SAMS FOOD MART, LLC, ABDUL KAHN, SAUDABBAD CONVENIENCE, INC., MOHAMMAD SIDDIQUI, Plaintiffs,
TOWN OF MIDDLETOWN, Defendant, and THE STOP & SHOP SUPERMARKET COMPANY, LLC, MAXI DRUG SOUTH, L.P., COLBEA ENTERPRISES, LLC, CUMBERLAND FARMS, INC., AQUIDNECK PACKAGE STORE, INC., SHAWS SUPERMARKET, INC., BJS WHOLESALE CLUB, INC., NEWPORT NATIONAL GOLF CLUB, INC., MICHAEL SANTOS d/b/a SANDY'S LIQUORS, SKEES REALTY, LTD., BEACH LIQUORS, LLC, SPEEDWAY, LLC, 7-ELEVEN, INC., WALGREEN EASTERN CO., INC., ANDREW'S AT EASTGATE, LTD., SPLASH ECIG AND VAPOR EMPORIUM, LLC, Interested Parties.
Plaintiff: Peter F. Skwirz, Esq.
Defendant: Peter B. Regan, Esq.; Mark T. Boivin, Esq.
(Interested Parties): Joseph Avanzato, Esq.;
Sonja L. DeYoe, Esq.; Joshua Carlin, Esq.; Speedway, LLC
this Court is a complaint for declaratory judgment and
injunctive relief with respect to the Town of
Middletown's (Middletown) Tobacco Ordinance. Plaintiffs
seek a declaration from the Court that the Tobacco Ordinance
is unconstitutional, exceeding the constitutional authority
of the municipality. Jurisdiction is pursuant to the Uniform
Declaratory Judgments Act (UDJA), G.L. 1956 §§
9-30-1, et seq.
December 4, 2017, the Middletown Town Council adopted an
ordinance regulating the sale of tobacco (Tobacco Ordinance).
Middletown Code of Ordinances § 119; Am. Compl. ¶
26. The Tobacco Ordinance requires anyone selling tobacco
products in Middletown to obtain a "tobacco dealer's
license from the Town Council," and pay an annual fee of
$100. Middletown Code of Ordinances § 119.02.
Additionally, the Tobacco Ordinance prohibits the use of
coupons or volume discounts with the sale of tobacco as well
as the sale of any flavored tobacco products. Middletown Code
of Ordinances §§ 119.05(D), (E).
Plaintiffs are owners and operators of retail stores in
Middletown which sell tobacco products. Plaintiffs Mohammad
Siddiqui and Saudabbad Convenience, Inc. operate a store
known as Newport Mart located at 52 East Main Road in the
Town of Middletown. Am. Compl. ¶ 1. Plaintiffs Abdul
Khan and Sams Food Mart, LLC operate a store known as
Sam's Food Mart located at 356 West Main Road in the Town
of Middletown. Am. Compl. ¶ 2. The Plaintiffs have
separate licenses to sell tobacco products from the State
Division of Taxation under G.L. 1956 §§ 44-20-1,
et seq. and/or from the Department of Health
pursuant to G.L. 1956 § 23-1-56. Am. Compl. ¶ 31.
Middletown Town Council initially enacted a similar ordinance
on June 19, 2017, but the Plaintiffs asserted a violation of
the Open Meetings Act, G.L. 1956 §§ 42-46-1, et
seq. as part of their initial Complaint on October 26,
2017. See Middletown Code of Ordinances § 118;
Compl. ¶¶ 33-39. Pursuant to a consent order
entered on December 4, 2017, enforcement of Chapter 118 was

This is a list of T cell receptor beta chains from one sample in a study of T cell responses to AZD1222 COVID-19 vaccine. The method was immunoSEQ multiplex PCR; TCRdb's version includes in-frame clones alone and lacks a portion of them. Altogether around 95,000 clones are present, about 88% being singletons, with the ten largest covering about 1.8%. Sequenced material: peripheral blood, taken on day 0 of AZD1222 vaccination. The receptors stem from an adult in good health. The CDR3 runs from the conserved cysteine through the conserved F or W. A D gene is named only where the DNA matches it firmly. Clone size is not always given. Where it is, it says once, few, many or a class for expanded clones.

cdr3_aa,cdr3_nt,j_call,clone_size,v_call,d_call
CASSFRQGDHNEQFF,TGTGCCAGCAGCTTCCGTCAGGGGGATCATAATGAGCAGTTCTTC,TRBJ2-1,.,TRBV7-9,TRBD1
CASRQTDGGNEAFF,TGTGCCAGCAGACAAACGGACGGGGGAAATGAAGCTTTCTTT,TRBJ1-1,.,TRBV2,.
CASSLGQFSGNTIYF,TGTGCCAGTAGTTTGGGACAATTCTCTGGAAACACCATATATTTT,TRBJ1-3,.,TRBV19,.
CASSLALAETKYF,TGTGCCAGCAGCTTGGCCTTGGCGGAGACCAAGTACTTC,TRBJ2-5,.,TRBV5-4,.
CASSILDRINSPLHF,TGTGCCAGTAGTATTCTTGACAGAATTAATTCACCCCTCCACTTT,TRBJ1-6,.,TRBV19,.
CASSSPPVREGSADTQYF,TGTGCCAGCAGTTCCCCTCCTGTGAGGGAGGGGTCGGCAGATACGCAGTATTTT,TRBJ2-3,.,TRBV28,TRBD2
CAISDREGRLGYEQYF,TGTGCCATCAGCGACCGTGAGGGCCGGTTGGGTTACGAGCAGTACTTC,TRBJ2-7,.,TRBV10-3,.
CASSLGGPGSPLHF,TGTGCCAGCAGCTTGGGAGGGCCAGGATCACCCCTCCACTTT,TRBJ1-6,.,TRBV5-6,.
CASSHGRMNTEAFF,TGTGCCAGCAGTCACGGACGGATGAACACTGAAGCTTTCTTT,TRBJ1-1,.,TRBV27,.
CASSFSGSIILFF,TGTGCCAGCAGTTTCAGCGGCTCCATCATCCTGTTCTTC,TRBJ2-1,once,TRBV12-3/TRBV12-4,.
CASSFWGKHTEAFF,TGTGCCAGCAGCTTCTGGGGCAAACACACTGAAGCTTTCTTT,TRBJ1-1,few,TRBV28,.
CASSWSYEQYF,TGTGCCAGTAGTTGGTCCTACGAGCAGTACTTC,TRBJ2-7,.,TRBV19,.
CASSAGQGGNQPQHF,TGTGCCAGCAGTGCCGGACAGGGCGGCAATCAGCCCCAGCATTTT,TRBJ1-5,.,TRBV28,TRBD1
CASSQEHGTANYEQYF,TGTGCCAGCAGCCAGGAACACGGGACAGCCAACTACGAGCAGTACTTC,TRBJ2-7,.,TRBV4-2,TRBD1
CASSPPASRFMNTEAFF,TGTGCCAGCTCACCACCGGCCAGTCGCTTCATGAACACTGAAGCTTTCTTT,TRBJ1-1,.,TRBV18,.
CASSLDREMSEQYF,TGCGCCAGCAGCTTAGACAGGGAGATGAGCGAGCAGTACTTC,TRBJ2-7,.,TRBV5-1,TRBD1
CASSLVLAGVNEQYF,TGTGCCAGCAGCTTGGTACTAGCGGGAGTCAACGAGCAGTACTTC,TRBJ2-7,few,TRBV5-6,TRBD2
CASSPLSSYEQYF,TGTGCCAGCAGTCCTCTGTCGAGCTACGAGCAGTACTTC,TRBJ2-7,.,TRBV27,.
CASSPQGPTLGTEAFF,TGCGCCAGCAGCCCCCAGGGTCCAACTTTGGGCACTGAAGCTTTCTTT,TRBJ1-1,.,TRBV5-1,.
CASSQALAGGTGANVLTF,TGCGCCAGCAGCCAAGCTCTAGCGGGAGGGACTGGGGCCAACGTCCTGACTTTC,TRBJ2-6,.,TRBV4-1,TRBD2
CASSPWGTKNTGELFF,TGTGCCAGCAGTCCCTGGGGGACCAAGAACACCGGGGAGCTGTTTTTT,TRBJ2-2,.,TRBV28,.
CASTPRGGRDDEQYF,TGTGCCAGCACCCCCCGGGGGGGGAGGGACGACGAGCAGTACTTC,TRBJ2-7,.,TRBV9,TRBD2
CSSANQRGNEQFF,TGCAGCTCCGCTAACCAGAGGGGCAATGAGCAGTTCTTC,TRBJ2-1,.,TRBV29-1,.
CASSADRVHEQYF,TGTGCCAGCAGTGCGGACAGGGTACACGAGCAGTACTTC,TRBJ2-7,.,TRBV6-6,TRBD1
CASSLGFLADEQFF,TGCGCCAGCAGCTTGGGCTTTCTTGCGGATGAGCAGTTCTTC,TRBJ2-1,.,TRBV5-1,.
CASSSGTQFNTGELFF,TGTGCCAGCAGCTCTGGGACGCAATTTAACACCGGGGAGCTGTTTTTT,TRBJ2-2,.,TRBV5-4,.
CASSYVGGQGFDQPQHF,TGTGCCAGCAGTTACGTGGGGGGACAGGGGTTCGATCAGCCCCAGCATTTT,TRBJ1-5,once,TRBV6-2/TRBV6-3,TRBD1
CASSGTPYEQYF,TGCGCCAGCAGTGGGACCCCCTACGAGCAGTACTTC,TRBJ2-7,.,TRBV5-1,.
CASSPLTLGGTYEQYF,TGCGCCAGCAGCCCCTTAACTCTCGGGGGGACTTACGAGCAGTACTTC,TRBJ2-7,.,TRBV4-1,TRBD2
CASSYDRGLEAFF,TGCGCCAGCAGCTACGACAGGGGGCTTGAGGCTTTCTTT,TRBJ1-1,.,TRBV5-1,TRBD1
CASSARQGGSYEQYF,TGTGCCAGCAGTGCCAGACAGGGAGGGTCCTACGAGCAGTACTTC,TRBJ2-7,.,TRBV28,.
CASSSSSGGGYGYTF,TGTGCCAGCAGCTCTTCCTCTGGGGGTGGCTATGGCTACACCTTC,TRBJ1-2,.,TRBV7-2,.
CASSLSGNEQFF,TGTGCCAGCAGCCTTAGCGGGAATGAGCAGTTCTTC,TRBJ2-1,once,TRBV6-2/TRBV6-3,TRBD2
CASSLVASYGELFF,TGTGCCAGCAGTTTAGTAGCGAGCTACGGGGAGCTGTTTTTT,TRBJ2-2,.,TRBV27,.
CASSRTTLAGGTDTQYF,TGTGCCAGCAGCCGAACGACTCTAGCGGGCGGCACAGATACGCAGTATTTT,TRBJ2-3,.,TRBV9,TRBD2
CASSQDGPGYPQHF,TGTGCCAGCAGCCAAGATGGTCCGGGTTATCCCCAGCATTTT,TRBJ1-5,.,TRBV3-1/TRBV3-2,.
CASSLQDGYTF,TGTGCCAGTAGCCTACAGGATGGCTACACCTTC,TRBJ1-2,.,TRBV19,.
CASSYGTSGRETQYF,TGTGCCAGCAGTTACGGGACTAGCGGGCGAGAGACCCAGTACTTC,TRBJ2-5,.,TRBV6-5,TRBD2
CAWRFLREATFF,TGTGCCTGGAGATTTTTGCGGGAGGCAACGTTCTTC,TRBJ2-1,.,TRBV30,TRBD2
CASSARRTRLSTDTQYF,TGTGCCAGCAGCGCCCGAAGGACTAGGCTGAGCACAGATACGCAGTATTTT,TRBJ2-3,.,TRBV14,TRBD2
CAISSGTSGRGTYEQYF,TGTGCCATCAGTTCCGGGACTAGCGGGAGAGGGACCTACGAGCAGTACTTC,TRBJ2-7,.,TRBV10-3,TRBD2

stayed. The new Tobacco Ordinance Chapter 119 was enacted on
December 4, 2017. See Am. Compl. ¶ 26. In their
Amended Complaint filed on December 5, 2017, the Plaintiffs
request declaratory and injunctive relief, alleging the
Tobacco Ordinance is unconstitutional under the Rhode Island
Constitution and is therefore null and void. Am. Compl.
¶¶ 37-40. Pursuant to a consent order entered on
February 6, 2018, Middletown agreed to be temporarily
enjoined from enforcing the Tobacco Ordinance until further
order of this Court.
the UDJA, the Superior Court possesses the '"power
to declare rights, status, and other legal relations whether
or not further relief is or could be claimed."' Sec.
9-30-1; see also P.J.C. Realty, Inc. v. Barry, 811
A.2d 1202, 1207 (R.I. 2002) (quoting § 9-30-1). The
Court's power under UDJA is broadly construed, and allows
the trial justice to "facilitate the termination of
controversies[.]" Malachowski v. State, 877
A.2d 649, 656 (R.I. 2005). Therefore, the plaintiff must
present the Court with an actual controversy when seeking
declaratory relief. Millett v. Hoisting Eng'rs'
Licensing Div. of Dep't of Labor, 119 R.I. 285, 291,
377 A.2d 229, 233 (1977). Further, it is well-established
that a trial court's "decision to grant or to deny
declaratory relief under the [UDJA] is purely
discretionary." Sullivan v. Chafee, 703 A.2d
748, 751 (R.I. 1997).
deciding whether to issue a preliminary injunction, the
hearing justice should determine whether the moving party (1)
has a reasonable likelihood of success on the merits, (2)
will suffer irreparable harm without the requested injunctive
relief, (3) has the balance of the equities, including the
possible hardships to each party and to the public interest,
tip in its favor, and (4) has shown that the issuance of a
preliminary injunction will preserve the status quo."
Iggy's Doughboys, Inc. v. Giroux, 729 A.2d 701,
705 (R.I. 1999). When deciding upon the constitutional
validity of a municipal enactment, it is true that "[a]
plaintiff is generally entitled to injunctive relief when a
municipality seeks to enforce an invalid ordinance."
Women & Infants Hosp. v. City of Providence, 527